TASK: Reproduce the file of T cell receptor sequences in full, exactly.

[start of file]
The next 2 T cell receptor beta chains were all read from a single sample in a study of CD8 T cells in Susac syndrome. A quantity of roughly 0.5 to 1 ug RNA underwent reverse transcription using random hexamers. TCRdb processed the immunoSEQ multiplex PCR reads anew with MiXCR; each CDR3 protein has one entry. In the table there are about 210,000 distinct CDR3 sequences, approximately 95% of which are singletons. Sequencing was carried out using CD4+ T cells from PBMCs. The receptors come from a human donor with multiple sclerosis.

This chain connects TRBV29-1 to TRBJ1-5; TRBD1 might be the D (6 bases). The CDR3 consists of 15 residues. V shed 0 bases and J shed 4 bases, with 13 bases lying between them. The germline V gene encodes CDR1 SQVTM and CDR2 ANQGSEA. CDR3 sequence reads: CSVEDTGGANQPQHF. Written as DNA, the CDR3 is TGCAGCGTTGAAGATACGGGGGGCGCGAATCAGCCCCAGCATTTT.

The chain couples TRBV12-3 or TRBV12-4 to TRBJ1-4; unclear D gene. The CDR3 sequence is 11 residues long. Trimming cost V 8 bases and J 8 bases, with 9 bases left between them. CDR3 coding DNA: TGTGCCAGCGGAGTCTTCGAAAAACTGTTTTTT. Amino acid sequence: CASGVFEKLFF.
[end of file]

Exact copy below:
The next 2 T cell receptor beta chains were all read from a single sample in a study of CD8 T cells in Susac syndrome. A quantity of roughly 0.5 to 1 ug RNA underwent reverse transcription using random hexamers. TCRdb processed the immunoSEQ multiplex PCR reads anew with MiXCR; each CDR3 protein has one entry. In the table there are about 210,000 distinct CDR3 sequences, approximately 95% of which are singletons. Sequencing was carried out using CD4+ T cells from PBMCs. The receptors come from a human donor with multiple sclerosis.

This chain connects TRBV29-1 to TRBJ1-5; TRBD1 might be the D (6 bases). The CDR3 consists of 15 residues. V shed 0 bases and J shed 4 bases, with 13 bases lying between them. The germline V gene encodes CDR1 SQVTM and CDR2 ANQGSEA. CDR3 sequence reads: CSVEDTGGANQPQHF. Written as DNA, the CDR3 is TGCAGCGTTGAAGATACGGGGGGCGCGAATCAGCCCCAGCATTTT.

The chain couples TRBV12-3 or TRBV12-4 to TRBJ1-4; unclear D gene. The CDR3 sequence is 11 residues long. Trimming cost V 8 bases and J 8 bases, with 9 bases left between them. CDR3 coding DNA: TGTGCCAGCGGAGTCTTCGAAAAACTGTTTTTT. Amino acid sequence: CASGVFEKLFF.